Tony Ademiluyi: The Beginning of The End For Jagaban?

In 1990, Bola Ahmed Tinubu did the unthinkable by resigning his job as a treasurer in Mobil now Exxon Mobil in his bid to join the murky waters of Nigerian politics. In an interview he granted to the News Magazine, he wanted to go beyond backing the gubernatorial ambition of Chief Dapo Sarumi to playing an active part in the policy. He saw the Senate as a platform to contribute his quota towards national development. Some of his bosses tried to talk some sense into the then young man as he stood a good chance of being a future leader in the American multinational. If you consider at the time that exile to the west was gradually creeping in as a national norm, that decision was indeed not for the faint of heart.

In 2014, he took another gargantuan risk by facilitating a merger of different political parties to form the All Progressive Congress to wrestle power from Goodluck Jonathan. Many pundits were miffed at the decision of Tinubu to amalgamate many strange bedfellows who were not guided by any known political ideology. His acceptance of Buhari was also curious because this was a man who was the beneficiary of a coup and in a decent clime could have been punished for treason. Why would Tinubu who nearly lost his life to the military goons, had his residence firebombed by Abacha agents, lived in forced exile for four years shuttling between the UK and the US be comfortable with fighting for a Buhari Presidency? Could he have forgotten the past so soon, was it mere political expediency or did he just want power from behind the scenes for its mere sake? Pundits were indeed curious to see how the rather macabre dance would play itself out.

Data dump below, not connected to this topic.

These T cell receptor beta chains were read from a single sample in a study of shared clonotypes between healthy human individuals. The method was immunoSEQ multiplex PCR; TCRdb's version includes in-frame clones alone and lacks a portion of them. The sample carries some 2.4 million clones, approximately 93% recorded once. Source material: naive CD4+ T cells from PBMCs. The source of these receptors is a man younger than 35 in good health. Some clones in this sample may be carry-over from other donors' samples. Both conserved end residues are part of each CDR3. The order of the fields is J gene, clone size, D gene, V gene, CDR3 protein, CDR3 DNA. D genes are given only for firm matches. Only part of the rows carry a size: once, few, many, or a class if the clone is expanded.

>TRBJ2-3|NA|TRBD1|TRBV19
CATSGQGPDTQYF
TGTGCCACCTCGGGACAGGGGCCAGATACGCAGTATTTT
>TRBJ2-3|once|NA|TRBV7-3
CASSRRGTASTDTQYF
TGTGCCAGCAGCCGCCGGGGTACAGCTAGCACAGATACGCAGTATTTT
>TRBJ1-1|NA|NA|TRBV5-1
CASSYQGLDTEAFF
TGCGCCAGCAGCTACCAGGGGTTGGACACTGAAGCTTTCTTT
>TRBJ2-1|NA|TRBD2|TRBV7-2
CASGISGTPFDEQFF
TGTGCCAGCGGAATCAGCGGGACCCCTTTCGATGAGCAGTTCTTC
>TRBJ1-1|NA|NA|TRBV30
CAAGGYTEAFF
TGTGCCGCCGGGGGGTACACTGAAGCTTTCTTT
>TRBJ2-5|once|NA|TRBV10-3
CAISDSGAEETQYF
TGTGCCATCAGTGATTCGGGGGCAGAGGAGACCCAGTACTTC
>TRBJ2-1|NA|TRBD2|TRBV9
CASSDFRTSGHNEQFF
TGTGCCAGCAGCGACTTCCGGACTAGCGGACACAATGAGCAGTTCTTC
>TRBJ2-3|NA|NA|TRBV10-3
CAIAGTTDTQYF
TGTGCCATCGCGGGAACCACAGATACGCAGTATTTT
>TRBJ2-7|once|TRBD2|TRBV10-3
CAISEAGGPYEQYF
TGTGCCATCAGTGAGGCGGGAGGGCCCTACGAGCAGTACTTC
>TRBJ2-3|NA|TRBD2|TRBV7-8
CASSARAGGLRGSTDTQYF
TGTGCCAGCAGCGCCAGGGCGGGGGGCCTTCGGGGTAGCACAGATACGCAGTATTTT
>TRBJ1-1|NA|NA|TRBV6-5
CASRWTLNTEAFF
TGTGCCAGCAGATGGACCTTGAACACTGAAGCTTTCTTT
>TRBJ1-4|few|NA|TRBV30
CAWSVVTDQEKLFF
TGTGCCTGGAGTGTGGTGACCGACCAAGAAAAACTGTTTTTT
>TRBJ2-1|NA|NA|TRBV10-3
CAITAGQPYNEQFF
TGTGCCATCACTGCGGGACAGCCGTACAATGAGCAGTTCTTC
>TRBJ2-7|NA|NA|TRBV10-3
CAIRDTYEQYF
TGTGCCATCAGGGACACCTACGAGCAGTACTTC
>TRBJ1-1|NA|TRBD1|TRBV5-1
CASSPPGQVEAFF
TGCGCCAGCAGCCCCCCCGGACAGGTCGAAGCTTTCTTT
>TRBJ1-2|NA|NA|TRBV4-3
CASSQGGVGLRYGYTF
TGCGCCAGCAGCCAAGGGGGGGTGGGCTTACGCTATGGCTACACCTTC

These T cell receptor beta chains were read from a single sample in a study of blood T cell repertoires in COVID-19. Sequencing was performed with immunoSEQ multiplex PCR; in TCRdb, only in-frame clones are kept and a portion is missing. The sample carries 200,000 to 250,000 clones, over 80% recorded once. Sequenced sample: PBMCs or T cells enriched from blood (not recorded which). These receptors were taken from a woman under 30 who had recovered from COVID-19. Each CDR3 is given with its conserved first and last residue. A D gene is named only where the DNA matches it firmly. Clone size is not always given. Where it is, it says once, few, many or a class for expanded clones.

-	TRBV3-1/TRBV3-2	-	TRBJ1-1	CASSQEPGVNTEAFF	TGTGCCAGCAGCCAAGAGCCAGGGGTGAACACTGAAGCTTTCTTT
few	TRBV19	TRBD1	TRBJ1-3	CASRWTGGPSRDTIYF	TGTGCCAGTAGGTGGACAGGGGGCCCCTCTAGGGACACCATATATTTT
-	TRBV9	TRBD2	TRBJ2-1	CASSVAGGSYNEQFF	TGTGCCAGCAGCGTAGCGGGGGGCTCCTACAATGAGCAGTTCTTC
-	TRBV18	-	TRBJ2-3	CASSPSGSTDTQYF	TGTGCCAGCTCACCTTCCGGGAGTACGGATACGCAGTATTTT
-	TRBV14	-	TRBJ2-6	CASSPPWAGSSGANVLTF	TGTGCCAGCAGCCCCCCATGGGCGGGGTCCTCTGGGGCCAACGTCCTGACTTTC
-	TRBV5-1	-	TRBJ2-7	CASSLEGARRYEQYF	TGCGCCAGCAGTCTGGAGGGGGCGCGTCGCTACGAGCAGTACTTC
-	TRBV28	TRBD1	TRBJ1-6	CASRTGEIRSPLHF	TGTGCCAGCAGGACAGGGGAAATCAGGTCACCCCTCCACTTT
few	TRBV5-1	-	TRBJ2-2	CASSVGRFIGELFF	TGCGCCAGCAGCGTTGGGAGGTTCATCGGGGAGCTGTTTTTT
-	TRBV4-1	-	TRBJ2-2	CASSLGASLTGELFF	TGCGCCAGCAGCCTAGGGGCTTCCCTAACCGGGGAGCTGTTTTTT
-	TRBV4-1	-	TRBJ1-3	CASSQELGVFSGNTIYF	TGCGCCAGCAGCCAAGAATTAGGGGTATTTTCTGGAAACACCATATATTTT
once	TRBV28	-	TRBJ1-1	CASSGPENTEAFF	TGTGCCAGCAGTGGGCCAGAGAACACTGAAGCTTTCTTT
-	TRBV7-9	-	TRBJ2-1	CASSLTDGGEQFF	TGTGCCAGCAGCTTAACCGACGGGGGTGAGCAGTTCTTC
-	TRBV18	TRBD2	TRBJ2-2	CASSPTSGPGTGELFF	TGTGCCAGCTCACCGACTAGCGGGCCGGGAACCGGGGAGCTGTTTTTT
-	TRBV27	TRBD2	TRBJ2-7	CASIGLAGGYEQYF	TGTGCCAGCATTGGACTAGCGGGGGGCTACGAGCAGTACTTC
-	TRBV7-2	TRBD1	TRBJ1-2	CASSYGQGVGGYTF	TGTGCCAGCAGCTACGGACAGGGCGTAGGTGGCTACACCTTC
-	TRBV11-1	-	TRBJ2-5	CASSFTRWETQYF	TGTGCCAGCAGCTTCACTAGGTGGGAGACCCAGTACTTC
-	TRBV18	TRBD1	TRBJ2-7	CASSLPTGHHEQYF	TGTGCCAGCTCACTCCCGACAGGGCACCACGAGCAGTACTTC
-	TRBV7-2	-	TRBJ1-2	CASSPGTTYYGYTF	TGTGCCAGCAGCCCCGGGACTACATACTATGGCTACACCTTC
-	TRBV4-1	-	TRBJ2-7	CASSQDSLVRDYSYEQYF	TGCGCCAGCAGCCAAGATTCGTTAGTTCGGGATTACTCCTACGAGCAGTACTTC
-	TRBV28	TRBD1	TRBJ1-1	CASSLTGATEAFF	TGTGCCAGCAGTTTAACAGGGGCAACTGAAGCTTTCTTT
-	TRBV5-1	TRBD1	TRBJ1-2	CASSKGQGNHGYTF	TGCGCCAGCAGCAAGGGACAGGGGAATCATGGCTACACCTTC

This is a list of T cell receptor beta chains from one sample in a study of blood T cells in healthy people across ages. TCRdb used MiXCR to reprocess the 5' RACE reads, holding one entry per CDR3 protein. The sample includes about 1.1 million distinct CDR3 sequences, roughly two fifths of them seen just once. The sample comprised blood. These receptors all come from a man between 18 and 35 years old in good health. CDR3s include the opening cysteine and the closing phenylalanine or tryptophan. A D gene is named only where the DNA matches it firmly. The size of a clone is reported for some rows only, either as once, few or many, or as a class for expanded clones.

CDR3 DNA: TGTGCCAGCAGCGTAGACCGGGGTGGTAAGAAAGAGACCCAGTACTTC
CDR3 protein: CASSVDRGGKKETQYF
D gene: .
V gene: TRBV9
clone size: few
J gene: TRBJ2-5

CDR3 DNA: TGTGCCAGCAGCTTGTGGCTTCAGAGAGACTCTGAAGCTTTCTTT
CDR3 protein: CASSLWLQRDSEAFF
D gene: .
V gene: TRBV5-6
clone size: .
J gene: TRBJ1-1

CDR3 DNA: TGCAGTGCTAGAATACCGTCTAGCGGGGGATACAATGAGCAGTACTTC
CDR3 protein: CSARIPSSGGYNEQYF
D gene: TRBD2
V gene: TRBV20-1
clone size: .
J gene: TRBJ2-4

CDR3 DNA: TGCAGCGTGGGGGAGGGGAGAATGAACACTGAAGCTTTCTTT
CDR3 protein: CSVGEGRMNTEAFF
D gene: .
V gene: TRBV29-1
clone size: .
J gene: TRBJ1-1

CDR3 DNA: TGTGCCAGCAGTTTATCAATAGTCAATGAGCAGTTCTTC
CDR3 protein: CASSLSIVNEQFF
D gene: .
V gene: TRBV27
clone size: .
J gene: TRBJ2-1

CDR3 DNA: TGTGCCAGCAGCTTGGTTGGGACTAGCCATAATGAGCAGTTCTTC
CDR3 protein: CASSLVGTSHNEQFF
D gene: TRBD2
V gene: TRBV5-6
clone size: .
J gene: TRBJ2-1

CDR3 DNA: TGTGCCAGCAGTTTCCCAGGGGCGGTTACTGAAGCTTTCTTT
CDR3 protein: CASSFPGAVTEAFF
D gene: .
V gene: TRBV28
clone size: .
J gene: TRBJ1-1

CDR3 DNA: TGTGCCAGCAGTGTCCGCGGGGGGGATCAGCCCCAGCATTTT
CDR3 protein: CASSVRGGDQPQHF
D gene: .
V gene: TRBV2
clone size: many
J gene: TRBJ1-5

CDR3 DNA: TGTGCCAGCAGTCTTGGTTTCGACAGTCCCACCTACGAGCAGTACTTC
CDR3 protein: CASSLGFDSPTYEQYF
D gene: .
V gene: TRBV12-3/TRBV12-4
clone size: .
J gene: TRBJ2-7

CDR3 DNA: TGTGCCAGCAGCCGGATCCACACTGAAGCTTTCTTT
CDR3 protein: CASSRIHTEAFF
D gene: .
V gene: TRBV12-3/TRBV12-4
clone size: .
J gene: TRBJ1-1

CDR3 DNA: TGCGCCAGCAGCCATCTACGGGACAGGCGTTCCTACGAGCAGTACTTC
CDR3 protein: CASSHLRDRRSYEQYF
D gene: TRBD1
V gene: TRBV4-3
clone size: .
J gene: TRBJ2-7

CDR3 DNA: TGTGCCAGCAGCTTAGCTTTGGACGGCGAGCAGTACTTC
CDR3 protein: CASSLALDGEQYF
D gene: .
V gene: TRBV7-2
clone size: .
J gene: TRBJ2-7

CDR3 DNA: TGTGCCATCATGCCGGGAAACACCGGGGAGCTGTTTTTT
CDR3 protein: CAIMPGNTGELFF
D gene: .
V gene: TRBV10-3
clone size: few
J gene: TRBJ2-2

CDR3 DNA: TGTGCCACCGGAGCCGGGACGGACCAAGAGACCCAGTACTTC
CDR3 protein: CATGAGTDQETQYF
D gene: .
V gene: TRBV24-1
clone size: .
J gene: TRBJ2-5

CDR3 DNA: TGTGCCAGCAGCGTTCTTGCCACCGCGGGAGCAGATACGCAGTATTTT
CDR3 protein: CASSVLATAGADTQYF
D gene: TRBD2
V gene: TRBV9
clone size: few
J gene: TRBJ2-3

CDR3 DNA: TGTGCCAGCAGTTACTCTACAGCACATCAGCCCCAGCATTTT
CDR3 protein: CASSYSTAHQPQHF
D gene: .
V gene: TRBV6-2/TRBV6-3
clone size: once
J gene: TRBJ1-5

History was made and the foreign media praised his dexterity to the high Heavens in making the victory of the opposition possible in a country where the power of incumbency played a decisive role in electoral contests. Rumours abound of his pact with Buhari to nominate his minions to plum cabinet positions and watchers kept a beady eye on whether he could emergence on the national scene as a reincarnation of the decimated Chief Tony Anenih who at the height of his influence was revered as the Mr. Fix It.

As expected in the use and dump game of the ruthless world of politics, none of his acolytes got a cabinet position. He was also outwitted by Saraki and Dogara which ensured that none of his disciples were in charge of the National Assembly. With the passage of time, he has been reduced to an effete leader with his foes mocking his title of National Leader which has no official party recognition.